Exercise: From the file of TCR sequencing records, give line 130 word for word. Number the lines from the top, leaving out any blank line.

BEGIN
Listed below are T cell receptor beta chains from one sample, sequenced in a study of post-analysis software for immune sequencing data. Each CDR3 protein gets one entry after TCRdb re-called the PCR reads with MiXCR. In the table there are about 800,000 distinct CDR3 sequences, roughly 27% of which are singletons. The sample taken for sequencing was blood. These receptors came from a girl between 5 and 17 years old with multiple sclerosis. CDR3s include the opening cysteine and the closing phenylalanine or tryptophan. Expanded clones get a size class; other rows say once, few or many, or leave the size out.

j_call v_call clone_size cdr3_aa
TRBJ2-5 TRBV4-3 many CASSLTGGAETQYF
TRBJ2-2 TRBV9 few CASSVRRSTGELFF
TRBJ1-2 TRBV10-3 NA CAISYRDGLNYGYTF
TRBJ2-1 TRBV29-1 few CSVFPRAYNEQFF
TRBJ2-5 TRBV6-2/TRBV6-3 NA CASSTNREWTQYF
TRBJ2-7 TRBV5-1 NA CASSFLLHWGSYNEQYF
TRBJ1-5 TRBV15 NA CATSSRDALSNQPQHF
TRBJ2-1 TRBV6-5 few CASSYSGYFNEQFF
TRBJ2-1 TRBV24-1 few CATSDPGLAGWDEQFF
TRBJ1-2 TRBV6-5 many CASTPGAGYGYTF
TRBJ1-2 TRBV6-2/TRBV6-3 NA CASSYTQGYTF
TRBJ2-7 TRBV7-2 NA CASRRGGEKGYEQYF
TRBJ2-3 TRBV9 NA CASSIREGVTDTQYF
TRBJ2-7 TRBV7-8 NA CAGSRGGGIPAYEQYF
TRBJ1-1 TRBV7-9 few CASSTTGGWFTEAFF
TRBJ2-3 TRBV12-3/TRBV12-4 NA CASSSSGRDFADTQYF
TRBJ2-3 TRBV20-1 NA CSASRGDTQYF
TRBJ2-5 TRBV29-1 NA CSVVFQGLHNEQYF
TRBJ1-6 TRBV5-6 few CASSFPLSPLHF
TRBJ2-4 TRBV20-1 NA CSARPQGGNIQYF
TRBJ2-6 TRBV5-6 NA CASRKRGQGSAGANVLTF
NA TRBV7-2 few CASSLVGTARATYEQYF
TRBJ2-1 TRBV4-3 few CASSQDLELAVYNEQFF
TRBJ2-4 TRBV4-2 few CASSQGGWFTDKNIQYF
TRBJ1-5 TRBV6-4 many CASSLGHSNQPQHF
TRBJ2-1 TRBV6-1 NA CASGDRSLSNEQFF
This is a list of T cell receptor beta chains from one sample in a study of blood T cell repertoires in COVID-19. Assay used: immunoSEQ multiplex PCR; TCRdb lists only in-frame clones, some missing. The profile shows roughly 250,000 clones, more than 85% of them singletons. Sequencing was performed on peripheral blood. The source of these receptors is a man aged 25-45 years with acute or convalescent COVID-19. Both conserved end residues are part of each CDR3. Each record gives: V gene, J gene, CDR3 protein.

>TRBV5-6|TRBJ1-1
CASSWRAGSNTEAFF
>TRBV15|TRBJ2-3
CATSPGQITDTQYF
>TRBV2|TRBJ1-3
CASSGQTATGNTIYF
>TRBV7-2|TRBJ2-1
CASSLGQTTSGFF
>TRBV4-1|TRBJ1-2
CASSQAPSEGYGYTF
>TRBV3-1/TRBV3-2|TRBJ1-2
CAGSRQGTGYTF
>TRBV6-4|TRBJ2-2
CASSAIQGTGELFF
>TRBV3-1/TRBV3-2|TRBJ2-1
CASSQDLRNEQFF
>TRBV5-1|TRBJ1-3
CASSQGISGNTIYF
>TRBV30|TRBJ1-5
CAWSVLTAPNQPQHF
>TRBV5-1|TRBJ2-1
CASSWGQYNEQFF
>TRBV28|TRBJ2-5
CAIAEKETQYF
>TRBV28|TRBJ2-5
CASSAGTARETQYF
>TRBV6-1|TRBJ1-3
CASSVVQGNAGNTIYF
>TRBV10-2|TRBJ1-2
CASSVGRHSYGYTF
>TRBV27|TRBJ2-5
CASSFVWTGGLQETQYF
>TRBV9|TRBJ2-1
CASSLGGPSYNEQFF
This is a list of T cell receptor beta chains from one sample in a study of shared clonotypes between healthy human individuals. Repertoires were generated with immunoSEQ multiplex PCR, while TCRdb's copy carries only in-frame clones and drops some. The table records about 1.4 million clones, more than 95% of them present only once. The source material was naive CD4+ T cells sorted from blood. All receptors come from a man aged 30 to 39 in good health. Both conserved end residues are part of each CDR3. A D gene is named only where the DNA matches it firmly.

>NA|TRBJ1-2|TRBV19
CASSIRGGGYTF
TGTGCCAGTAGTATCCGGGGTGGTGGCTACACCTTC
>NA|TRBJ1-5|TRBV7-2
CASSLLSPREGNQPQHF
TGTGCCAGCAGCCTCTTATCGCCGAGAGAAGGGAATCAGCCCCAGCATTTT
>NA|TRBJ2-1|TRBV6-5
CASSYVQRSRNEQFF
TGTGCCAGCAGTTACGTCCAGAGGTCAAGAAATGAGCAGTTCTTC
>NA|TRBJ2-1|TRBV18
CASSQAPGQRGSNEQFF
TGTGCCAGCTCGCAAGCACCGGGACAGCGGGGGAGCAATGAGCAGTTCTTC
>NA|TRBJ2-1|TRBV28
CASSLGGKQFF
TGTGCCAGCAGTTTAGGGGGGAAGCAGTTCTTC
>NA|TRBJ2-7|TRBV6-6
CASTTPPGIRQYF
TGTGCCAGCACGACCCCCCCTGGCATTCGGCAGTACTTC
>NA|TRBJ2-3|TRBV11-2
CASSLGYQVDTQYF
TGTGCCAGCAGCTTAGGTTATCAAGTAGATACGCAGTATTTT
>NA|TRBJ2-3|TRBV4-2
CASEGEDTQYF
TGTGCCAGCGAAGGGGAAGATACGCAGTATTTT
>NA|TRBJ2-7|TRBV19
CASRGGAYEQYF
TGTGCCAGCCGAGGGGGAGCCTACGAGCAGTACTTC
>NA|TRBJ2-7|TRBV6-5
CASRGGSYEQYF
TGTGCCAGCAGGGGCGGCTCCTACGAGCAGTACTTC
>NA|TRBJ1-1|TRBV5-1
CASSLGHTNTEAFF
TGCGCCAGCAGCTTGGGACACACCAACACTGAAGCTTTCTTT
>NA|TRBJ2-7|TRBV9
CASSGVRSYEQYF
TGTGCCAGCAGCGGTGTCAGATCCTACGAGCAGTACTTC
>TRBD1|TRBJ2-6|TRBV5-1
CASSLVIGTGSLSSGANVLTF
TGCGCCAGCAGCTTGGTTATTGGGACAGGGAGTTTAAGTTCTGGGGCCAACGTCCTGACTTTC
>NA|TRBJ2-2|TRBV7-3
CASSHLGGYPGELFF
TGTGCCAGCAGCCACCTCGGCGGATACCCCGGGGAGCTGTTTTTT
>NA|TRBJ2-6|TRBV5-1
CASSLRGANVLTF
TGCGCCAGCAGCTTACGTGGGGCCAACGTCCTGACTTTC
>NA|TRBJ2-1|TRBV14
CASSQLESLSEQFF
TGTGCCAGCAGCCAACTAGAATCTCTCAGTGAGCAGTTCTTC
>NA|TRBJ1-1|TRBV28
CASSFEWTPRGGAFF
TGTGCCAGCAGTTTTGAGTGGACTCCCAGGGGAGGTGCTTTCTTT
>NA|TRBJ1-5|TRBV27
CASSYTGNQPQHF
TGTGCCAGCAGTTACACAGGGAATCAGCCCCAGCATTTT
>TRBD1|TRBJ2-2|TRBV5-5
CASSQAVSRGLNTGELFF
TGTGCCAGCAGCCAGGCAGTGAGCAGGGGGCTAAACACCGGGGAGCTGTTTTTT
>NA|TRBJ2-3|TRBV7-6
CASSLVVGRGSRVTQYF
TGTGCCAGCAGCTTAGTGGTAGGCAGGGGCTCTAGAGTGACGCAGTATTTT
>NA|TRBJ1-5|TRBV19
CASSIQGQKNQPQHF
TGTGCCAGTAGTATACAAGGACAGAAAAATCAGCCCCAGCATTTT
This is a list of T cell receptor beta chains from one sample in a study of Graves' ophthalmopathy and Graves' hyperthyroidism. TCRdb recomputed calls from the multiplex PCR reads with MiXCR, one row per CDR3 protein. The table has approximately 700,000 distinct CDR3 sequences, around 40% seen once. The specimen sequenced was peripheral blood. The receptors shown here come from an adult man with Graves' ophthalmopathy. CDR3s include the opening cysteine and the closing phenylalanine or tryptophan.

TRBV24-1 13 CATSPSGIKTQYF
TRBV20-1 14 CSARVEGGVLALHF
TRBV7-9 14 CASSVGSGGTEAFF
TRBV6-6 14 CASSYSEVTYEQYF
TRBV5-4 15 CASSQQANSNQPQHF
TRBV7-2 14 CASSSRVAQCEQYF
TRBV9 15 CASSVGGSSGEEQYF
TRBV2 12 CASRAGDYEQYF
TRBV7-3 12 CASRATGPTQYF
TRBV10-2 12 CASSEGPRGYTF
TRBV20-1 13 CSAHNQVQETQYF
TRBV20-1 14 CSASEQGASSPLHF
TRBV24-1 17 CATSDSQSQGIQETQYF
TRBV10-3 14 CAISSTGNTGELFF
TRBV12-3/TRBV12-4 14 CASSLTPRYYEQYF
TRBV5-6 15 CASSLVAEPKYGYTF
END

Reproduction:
TRBV20-1 14 CSARVEGGVLALHF